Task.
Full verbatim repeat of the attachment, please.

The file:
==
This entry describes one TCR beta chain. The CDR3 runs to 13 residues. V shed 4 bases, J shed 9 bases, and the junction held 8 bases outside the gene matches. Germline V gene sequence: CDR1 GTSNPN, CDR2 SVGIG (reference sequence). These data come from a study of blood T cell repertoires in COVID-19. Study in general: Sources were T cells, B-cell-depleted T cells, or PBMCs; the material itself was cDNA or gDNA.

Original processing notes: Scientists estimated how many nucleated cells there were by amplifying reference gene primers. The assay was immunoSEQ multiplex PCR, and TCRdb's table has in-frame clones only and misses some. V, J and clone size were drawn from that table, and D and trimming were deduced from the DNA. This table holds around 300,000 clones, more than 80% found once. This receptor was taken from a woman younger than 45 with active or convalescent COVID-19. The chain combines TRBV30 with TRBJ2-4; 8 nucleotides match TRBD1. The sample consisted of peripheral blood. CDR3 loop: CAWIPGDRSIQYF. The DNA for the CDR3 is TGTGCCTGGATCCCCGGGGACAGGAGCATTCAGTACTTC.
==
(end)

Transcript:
This entry describes one TCR beta chain. The CDR3 runs to 13 residues. V shed 4 bases, J shed 9 bases, and the junction held 8 bases outside the gene matches. Germline V gene sequence: CDR1 GTSNPN, CDR2 SVGIG (reference sequence). These data come from a study of blood T cell repertoires in COVID-19. Study in general: Sources were T cells, B-cell-depleted T cells, or PBMCs; the material itself was cDNA or gDNA.

Original processing notes: Scientists estimated how many nucleated cells there were by amplifying reference gene primers. The assay was immunoSEQ multiplex PCR, and TCRdb's table has in-frame clones only and misses some. V, J and clone size were drawn from that table, and D and trimming were deduced from the DNA. This table holds around 300,000 clones, more than 80% found once. This receptor was taken from a woman younger than 45 with active or convalescent COVID-19. The chain combines TRBV30 with TRBJ2-4; 8 nucleotides match TRBD1. The sample consisted of peripheral blood. CDR3 loop: CAWIPGDRSIQYF. The DNA for the CDR3 is TGTGCCTGGATCCCCGGGGACAGGAGCATTCAGTACTTC.